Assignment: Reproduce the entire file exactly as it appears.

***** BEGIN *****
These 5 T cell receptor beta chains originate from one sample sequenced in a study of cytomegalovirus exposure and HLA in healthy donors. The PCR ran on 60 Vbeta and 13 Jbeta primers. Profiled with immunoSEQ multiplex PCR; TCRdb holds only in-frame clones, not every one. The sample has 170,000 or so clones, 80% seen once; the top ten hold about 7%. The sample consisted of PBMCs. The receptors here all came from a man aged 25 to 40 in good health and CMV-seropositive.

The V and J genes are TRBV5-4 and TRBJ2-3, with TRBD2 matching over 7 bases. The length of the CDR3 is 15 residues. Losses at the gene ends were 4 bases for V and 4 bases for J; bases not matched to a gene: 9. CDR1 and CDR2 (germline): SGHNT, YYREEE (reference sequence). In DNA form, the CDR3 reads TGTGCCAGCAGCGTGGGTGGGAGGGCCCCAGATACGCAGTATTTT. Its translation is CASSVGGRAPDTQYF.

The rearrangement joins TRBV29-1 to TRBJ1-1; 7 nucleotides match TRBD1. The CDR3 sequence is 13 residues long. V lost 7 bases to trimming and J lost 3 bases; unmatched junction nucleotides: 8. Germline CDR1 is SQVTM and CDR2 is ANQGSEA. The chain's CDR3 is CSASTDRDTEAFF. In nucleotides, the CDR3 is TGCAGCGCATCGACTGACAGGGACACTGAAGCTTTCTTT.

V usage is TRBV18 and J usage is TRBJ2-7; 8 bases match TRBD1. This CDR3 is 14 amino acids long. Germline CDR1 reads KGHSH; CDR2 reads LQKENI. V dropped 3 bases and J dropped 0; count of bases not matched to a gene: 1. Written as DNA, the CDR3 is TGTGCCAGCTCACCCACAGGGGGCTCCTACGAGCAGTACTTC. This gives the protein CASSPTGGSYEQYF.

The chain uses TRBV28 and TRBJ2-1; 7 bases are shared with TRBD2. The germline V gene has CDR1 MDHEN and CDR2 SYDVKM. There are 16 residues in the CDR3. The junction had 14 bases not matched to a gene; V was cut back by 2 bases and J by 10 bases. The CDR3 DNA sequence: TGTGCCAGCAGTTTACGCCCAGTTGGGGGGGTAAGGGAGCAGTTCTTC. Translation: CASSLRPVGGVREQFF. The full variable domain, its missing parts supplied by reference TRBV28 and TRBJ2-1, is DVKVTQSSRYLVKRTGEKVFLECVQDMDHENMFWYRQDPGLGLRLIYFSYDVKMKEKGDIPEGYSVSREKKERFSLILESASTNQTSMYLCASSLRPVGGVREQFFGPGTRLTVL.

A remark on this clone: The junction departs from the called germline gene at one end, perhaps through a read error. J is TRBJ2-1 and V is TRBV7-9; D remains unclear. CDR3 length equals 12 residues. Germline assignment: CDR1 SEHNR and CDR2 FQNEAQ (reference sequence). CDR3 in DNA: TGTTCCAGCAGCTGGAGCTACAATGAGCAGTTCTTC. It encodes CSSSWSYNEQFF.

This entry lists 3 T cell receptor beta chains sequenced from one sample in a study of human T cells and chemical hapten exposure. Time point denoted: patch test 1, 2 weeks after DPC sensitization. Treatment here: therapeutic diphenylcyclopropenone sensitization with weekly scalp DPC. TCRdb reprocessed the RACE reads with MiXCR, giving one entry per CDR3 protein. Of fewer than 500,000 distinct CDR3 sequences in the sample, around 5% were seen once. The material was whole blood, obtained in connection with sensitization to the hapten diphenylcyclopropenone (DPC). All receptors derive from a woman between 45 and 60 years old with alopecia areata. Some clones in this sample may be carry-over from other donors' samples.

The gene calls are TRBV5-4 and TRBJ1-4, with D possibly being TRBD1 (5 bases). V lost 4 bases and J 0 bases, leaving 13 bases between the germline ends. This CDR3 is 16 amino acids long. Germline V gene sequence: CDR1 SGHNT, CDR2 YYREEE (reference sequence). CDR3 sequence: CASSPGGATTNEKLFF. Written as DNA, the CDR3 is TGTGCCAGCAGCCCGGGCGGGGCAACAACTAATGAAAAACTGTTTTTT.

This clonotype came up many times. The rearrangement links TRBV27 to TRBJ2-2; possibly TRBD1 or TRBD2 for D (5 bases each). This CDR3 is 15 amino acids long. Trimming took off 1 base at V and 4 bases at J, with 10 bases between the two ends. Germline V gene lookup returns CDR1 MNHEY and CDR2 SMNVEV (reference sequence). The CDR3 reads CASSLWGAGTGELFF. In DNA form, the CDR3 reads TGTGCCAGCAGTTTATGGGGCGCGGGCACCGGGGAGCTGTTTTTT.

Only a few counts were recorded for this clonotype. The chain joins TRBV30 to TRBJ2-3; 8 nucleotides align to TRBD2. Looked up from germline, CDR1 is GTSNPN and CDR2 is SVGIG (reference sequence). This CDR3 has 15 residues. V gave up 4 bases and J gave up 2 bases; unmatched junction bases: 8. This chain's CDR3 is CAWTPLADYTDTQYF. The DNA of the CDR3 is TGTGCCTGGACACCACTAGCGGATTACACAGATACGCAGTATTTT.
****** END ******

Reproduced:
These 5 T cell receptor beta chains originate from one sample sequenced in a study of cytomegalovirus exposure and HLA in healthy donors. The PCR ran on 60 Vbeta and 13 Jbeta primers. Profiled with immunoSEQ multiplex PCR; TCRdb holds only in-frame clones, not every one. The sample has 170,000 or so clones, 80% seen once; the top ten hold about 7%. The sample consisted of PBMCs. The receptors here all came from a man aged 25 to 40 in good health and CMV-seropositive.

The V and J genes are TRBV5-4 and TRBJ2-3, with TRBD2 matching over 7 bases. The length of the CDR3 is 15 residues. Losses at the gene ends were 4 bases for V and 4 bases for J; bases not matched to a gene: 9. CDR1 and CDR2 (germline): SGHNT, YYREEE (reference sequence). In DNA form, the CDR3 reads TGTGCCAGCAGCGTGGGTGGGAGGGCCCCAGATACGCAGTATTTT. Its translation is CASSVGGRAPDTQYF.

The rearrangement joins TRBV29-1 to TRBJ1-1; 7 nucleotides match TRBD1. The CDR3 sequence is 13 residues long. V lost 7 bases to trimming and J lost 3 bases; unmatched junction nucleotides: 8. Germline CDR1 is SQVTM and CDR2 is ANQGSEA. The chain's CDR3 is CSASTDRDTEAFF. In nucleotides, the CDR3 is TGCAGCGCATCGACTGACAGGGACACTGAAGCTTTCTTT.

V usage is TRBV18 and J usage is TRBJ2-7; 8 bases match TRBD1. This CDR3 is 14 amino acids long. Germline CDR1 reads KGHSH; CDR2 reads LQKENI. V dropped 3 bases and J dropped 0; count of bases not matched to a gene: 1. Written as DNA, the CDR3 is TGTGCCAGCTCACCCACAGGGGGCTCCTACGAGCAGTACTTC. This gives the protein CASSPTGGSYEQYF.

The chain uses TRBV28 and TRBJ2-1; 7 bases are shared with TRBD2. The germline V gene has CDR1 MDHEN and CDR2 SYDVKM. There are 16 residues in the CDR3. The junction had 14 bases not matched to a gene; V was cut back by 2 bases and J by 10 bases. The CDR3 DNA sequence: TGTGCCAGCAGTTTACGCCCAGTTGGGGGGGTAAGGGAGCAGTTCTTC. Translation: CASSLRPVGGVREQFF. The full variable domain, its missing parts supplied by reference TRBV28 and TRBJ2-1, is DVKVTQSSRYLVKRTGEKVFLECVQDMDHENMFWYRQDPGLGLRLIYFSYDVKMKEKGDIPEGYSVSREKKERFSLILESASTNQTSMYLCASSLRPVGGVREQFFGPGTRLTVL.

A remark on this clone: The junction departs from the called germline gene at one end, perhaps through a read error. J is TRBJ2-1 and V is TRBV7-9; D remains unclear. CDR3 length equals 12 residues. Germline assignment: CDR1 SEHNR and CDR2 FQNEAQ (reference sequence). CDR3 in DNA: TGTTCCAGCAGCTGGAGCTACAATGAGCAGTTCTTC. It encodes CSSSWSYNEQFF.

This entry lists 3 T cell receptor beta chains sequenced from one sample in a study of human T cells and chemical hapten exposure. Time point denoted: patch test 1, 2 weeks after DPC sensitization. Treatment here: therapeutic diphenylcyclopropenone sensitization with weekly scalp DPC. TCRdb reprocessed the RACE reads with MiXCR, giving one entry per CDR3 protein. Of fewer than 500,000 distinct CDR3 sequences in the sample, around 5% were seen once. The material was whole blood, obtained in connection with sensitization to the hapten diphenylcyclopropenone (DPC). All receptors derive from a woman between 45 and 60 years old with alopecia areata. Some clones in this sample may be carry-over from other donors' samples.

The gene calls are TRBV5-4 and TRBJ1-4, with D possibly being TRBD1 (5 bases). V lost 4 bases and J 0 bases, leaving 13 bases between the germline ends. This CDR3 is 16 amino acids long. Germline V gene sequence: CDR1 SGHNT, CDR2 YYREEE (reference sequence). CDR3 sequence: CASSPGGATTNEKLFF. Written as DNA, the CDR3 is TGTGCCAGCAGCCCGGGCGGGGCAACAACTAATGAAAAACTGTTTTTT.

This clonotype came up many times. The rearrangement links TRBV27 to TRBJ2-2; possibly TRBD1 or TRBD2 for D (5 bases each). This CDR3 is 15 amino acids long. Trimming took off 1 base at V and 4 bases at J, with 10 bases between the two ends. Germline V gene lookup returns CDR1 MNHEY and CDR2 SMNVEV (reference sequence). The CDR3 reads CASSLWGAGTGELFF. In DNA form, the CDR3 reads TGTGCCAGCAGTTTATGGGGCGCGGGCACCGGGGAGCTGTTTTTT.

Only a few counts were recorded for this clonotype. The chain joins TRBV30 to TRBJ2-3; 8 nucleotides align to TRBD2. Looked up from germline, CDR1 is GTSNPN and CDR2 is SVGIG (reference sequence). This CDR3 has 15 residues. V gave up 4 bases and J gave up 2 bases; unmatched junction bases: 8. This chain's CDR3 is CAWTPLADYTDTQYF. The DNA of the CDR3 is TGTGCCTGGACACCACTAGCGGATTACACAGATACGCAGTATTTT.